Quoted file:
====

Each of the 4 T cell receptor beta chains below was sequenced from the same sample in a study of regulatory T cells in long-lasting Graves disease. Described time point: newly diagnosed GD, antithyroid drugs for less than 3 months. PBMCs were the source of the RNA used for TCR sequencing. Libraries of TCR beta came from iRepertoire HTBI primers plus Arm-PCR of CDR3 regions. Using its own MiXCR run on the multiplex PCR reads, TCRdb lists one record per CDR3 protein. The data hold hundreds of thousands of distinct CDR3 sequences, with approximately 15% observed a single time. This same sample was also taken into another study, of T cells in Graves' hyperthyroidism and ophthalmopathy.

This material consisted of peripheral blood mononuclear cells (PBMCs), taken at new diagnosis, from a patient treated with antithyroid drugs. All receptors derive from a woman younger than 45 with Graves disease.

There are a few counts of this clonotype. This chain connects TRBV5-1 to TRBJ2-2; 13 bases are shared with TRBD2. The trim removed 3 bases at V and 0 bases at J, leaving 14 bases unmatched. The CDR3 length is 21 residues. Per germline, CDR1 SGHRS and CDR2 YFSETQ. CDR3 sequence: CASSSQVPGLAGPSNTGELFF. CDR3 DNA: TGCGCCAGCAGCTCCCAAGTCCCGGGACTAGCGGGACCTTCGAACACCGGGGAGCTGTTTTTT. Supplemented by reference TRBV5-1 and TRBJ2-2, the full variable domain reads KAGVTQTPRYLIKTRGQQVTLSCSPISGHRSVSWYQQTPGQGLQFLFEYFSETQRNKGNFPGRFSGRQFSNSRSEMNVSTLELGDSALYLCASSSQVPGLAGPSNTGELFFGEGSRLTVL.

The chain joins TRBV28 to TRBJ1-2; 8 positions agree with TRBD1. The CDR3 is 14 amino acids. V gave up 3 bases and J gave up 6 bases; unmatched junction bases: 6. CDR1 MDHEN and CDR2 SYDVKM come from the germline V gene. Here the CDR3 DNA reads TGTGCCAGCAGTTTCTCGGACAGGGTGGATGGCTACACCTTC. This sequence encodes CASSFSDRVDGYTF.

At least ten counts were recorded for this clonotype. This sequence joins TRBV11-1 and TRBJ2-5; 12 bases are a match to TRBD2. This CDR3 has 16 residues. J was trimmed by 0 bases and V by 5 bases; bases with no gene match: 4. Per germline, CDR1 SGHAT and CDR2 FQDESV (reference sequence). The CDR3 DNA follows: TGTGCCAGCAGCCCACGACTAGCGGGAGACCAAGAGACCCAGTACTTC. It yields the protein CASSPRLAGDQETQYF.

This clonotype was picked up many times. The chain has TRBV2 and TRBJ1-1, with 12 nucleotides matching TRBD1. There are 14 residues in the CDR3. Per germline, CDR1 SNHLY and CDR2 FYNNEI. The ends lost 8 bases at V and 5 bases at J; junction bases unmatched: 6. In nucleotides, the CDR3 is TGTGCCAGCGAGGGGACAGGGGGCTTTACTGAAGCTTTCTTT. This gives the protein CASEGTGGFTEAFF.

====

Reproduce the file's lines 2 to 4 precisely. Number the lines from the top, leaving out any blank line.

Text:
This material consisted of peripheral blood mononuclear cells (PBMCs), taken at new diagnosis, from a patient treated with antithyroid drugs. All receptors derive from a woman younger than 45 with Graves disease.

There are a few counts of this clonotype. This chain connects TRBV5-1 to TRBJ2-2; 13 bases are shared with TRBD2. The trim removed 3 bases at V and 0 bases at J, leaving 14 bases unmatched. The CDR3 length is 21 residues. Per germline, CDR1 SGHRS and CDR2 YFSETQ. CDR3 sequence: CASSSQVPGLAGPSNTGELFF. CDR3 DNA: TGCGCCAGCAGCTCCCAAGTCCCGGGACTAGCGGGACCTTCGAACACCGGGGAGCTGTTTTTT. Supplemented by reference TRBV5-1 and TRBJ2-2, the full variable domain reads KAGVTQTPRYLIKTRGQQVTLSCSPISGHRSVSWYQQTPGQGLQFLFEYFSETQRNKGNFPGRFSGRQFSNSRSEMNVSTLELGDSALYLCASSSQVPGLAGPSNTGELFFGEGSRLTVL.

The chain joins TRBV28 to TRBJ1-2; 8 positions agree with TRBD1. The CDR3 is 14 amino acids. V gave up 3 bases and J gave up 6 bases; unmatched junction bases: 6. CDR1 MDHEN and CDR2 SYDVKM come from the germline V gene. Here the CDR3 DNA reads TGTGCCAGCAGTTTCTCGGACAGGGTGGATGGCTACACCTTC. This sequence encodes CASSFSDRVDGYTF.